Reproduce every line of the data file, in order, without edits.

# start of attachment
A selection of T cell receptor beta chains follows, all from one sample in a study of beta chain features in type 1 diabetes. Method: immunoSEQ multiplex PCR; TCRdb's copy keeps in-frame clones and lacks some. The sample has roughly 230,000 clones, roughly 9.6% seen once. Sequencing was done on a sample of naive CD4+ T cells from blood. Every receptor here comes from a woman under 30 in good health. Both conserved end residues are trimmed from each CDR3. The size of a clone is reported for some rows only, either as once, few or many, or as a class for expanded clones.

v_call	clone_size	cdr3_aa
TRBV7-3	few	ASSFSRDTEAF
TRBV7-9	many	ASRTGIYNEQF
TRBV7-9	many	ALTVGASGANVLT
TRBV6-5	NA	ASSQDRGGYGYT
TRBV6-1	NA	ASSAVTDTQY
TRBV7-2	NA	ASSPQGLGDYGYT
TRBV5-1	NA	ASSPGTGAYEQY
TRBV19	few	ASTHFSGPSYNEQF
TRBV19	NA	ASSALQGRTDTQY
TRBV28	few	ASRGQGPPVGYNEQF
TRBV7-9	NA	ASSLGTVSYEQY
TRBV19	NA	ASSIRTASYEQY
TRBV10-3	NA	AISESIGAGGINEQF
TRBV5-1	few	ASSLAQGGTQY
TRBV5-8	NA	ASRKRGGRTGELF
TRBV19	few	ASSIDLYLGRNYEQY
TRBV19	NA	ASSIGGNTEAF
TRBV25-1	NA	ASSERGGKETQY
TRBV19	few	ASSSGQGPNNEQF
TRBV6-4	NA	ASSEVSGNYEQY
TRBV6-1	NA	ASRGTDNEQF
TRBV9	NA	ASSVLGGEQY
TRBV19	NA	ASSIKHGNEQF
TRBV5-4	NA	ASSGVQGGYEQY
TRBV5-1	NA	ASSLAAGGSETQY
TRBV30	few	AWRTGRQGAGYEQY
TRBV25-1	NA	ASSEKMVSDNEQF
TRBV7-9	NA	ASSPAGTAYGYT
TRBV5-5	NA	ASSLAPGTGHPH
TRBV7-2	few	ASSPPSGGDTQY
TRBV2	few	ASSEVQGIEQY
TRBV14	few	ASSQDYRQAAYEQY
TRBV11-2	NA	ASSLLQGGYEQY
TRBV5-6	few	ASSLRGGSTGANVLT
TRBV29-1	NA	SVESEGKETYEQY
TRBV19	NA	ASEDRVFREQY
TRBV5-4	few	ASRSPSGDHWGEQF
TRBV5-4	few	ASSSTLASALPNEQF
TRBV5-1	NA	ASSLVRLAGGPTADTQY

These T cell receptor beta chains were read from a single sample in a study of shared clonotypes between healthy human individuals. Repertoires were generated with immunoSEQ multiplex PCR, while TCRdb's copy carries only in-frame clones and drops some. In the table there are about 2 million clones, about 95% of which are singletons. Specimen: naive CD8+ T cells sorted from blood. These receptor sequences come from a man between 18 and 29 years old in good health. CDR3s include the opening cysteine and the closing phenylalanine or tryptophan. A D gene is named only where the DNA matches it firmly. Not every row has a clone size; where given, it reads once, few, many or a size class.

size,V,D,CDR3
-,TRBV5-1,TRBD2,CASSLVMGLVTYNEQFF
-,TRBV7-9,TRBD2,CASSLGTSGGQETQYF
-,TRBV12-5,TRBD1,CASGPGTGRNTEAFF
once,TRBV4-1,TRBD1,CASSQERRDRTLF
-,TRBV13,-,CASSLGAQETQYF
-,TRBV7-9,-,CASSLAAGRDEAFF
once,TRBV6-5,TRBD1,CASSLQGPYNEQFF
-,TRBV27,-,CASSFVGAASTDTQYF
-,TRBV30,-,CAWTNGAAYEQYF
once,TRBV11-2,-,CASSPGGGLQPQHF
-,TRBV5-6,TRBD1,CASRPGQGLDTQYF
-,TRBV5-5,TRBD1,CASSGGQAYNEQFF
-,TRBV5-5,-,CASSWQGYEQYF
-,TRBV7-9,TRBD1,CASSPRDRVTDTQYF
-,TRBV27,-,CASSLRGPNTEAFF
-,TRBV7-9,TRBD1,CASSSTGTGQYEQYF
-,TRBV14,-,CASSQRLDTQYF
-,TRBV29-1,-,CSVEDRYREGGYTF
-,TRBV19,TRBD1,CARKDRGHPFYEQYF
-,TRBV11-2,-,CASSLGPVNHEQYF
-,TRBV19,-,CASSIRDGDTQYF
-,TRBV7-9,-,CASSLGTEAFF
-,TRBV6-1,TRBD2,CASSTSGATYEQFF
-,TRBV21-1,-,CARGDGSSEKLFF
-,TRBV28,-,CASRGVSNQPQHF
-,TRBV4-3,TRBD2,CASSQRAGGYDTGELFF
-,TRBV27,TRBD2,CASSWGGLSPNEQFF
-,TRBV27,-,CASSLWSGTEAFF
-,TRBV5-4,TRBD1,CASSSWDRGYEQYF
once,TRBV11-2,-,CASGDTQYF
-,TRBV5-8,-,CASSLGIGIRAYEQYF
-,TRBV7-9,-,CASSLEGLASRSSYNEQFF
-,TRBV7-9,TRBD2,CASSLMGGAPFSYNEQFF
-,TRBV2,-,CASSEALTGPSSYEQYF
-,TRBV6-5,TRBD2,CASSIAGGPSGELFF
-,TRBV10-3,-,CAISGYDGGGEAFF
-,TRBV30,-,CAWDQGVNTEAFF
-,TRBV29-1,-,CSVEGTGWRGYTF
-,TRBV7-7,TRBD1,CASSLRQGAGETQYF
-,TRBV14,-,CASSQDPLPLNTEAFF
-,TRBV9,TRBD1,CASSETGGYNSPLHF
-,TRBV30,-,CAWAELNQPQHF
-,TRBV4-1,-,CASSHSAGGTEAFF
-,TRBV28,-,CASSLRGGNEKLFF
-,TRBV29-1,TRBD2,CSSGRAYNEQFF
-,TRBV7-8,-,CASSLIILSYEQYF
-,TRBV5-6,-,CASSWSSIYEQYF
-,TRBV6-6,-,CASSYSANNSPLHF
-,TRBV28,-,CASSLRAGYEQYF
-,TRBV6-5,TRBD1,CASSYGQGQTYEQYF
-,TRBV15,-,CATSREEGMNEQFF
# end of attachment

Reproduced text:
A selection of T cell receptor beta chains follows, all from one sample in a study of beta chain features in type 1 diabetes. Method: immunoSEQ multiplex PCR; TCRdb's copy keeps in-frame clones and lacks some. The sample has roughly 230,000 clones, roughly 9.6% seen once. Sequencing was done on a sample of naive CD4+ T cells from blood. Every receptor here comes from a woman under 30 in good health. Both conserved end residues are trimmed from each CDR3. The size of a clone is reported for some rows only, either as once, few or many, or as a class for expanded clones.

v_call	clone_size	cdr3_aa
TRBV7-3	few	ASSFSRDTEAF
TRBV7-9	many	ASRTGIYNEQF
TRBV7-9	many	ALTVGASGANVLT
TRBV6-5	NA	ASSQDRGGYGYT
TRBV6-1	NA	ASSAVTDTQY
TRBV7-2	NA	ASSPQGLGDYGYT
TRBV5-1	NA	ASSPGTGAYEQY
TRBV19	few	ASTHFSGPSYNEQF
TRBV19	NA	ASSALQGRTDTQY
TRBV28	few	ASRGQGPPVGYNEQF
TRBV7-9	NA	ASSLGTVSYEQY
TRBV19	NA	ASSIRTASYEQY
TRBV10-3	NA	AISESIGAGGINEQF
TRBV5-1	few	ASSLAQGGTQY
TRBV5-8	NA	ASRKRGGRTGELF
TRBV19	few	ASSIDLYLGRNYEQY
TRBV19	NA	ASSIGGNTEAF
TRBV25-1	NA	ASSERGGKETQY
TRBV19	few	ASSSGQGPNNEQF
TRBV6-4	NA	ASSEVSGNYEQY
TRBV6-1	NA	ASRGTDNEQF
TRBV9	NA	ASSVLGGEQY
TRBV19	NA	ASSIKHGNEQF
TRBV5-4	NA	ASSGVQGGYEQY
TRBV5-1	NA	ASSLAAGGSETQY
TRBV30	few	AWRTGRQGAGYEQY
TRBV25-1	NA	ASSEKMVSDNEQF
TRBV7-9	NA	ASSPAGTAYGYT
TRBV5-5	NA	ASSLAPGTGHPH
TRBV7-2	few	ASSPPSGGDTQY
TRBV2	few	ASSEVQGIEQY
TRBV14	few	ASSQDYRQAAYEQY
TRBV11-2	NA	ASSLLQGGYEQY
TRBV5-6	few	ASSLRGGSTGANVLT
TRBV29-1	NA	SVESEGKETYEQY
TRBV19	NA	ASEDRVFREQY
TRBV5-4	few	ASRSPSGDHWGEQF
TRBV5-4	few	ASSSTLASALPNEQF
TRBV5-1	NA	ASSLVRLAGGPTADTQY

These T cell receptor beta chains were read from a single sample in a study of shared clonotypes between healthy human individuals. Repertoires were generated with immunoSEQ multiplex PCR, while TCRdb's copy carries only in-frame clones and drops some. In the table there are about 2 million clones, about 95% of which are singletons. Specimen: naive CD8+ T cells sorted from blood. These receptor sequences come from a man between 18 and 29 years old in good health. CDR3s include the opening cysteine and the closing phenylalanine or tryptophan. A D gene is named only where the DNA matches it firmly. Not every row has a clone size; where given, it reads once, few, many or a size class.

size,V,D,CDR3
-,TRBV5-1,TRBD2,CASSLVMGLVTYNEQFF
-,TRBV7-9,TRBD2,CASSLGTSGGQETQYF
-,TRBV12-5,TRBD1,CASGPGTGRNTEAFF
once,TRBV4-1,TRBD1,CASSQERRDRTLF
-,TRBV13,-,CASSLGAQETQYF
-,TRBV7-9,-,CASSLAAGRDEAFF
once,TRBV6-5,TRBD1,CASSLQGPYNEQFF
-,TRBV27,-,CASSFVGAASTDTQYF
-,TRBV30,-,CAWTNGAAYEQYF
once,TRBV11-2,-,CASSPGGGLQPQHF
-,TRBV5-6,TRBD1,CASRPGQGLDTQYF
-,TRBV5-5,TRBD1,CASSGGQAYNEQFF
-,TRBV5-5,-,CASSWQGYEQYF
-,TRBV7-9,TRBD1,CASSPRDRVTDTQYF
-,TRBV27,-,CASSLRGPNTEAFF
-,TRBV7-9,TRBD1,CASSSTGTGQYEQYF
-,TRBV14,-,CASSQRLDTQYF
-,TRBV29-1,-,CSVEDRYREGGYTF
-,TRBV19,TRBD1,CARKDRGHPFYEQYF
-,TRBV11-2,-,CASSLGPVNHEQYF
-,TRBV19,-,CASSIRDGDTQYF
-,TRBV7-9,-,CASSLGTEAFF
-,TRBV6-1,TRBD2,CASSTSGATYEQFF
-,TRBV21-1,-,CARGDGSSEKLFF
-,TRBV28,-,CASRGVSNQPQHF
-,TRBV4-3,TRBD2,CASSQRAGGYDTGELFF
-,TRBV27,TRBD2,CASSWGGLSPNEQFF
-,TRBV27,-,CASSLWSGTEAFF
-,TRBV5-4,TRBD1,CASSSWDRGYEQYF
once,TRBV11-2,-,CASGDTQYF
-,TRBV5-8,-,CASSLGIGIRAYEQYF
-,TRBV7-9,-,CASSLEGLASRSSYNEQFF
-,TRBV7-9,TRBD2,CASSLMGGAPFSYNEQFF
-,TRBV2,-,CASSEALTGPSSYEQYF
-,TRBV6-5,TRBD2,CASSIAGGPSGELFF
-,TRBV10-3,-,CAISGYDGGGEAFF
-,TRBV30,-,CAWDQGVNTEAFF
-,TRBV29-1,-,CSVEGTGWRGYTF
-,TRBV7-7,TRBD1,CASSLRQGAGETQYF
-,TRBV14,-,CASSQDPLPLNTEAFF
-,TRBV9,TRBD1,CASSETGGYNSPLHF
-,TRBV30,-,CAWAELNQPQHF
-,TRBV4-1,-,CASSHSAGGTEAFF
-,TRBV28,-,CASSLRGGNEKLFF
-,TRBV29-1,TRBD2,CSSGRAYNEQFF
-,TRBV7-8,-,CASSLIILSYEQYF
-,TRBV5-6,-,CASSWSSIYEQYF
-,TRBV6-6,-,CASSYSANNSPLHF
-,TRBV28,-,CASSLRAGYEQYF
-,TRBV6-5,TRBD1,CASSYGQGQTYEQYF
-,TRBV15,-,CATSREEGMNEQFF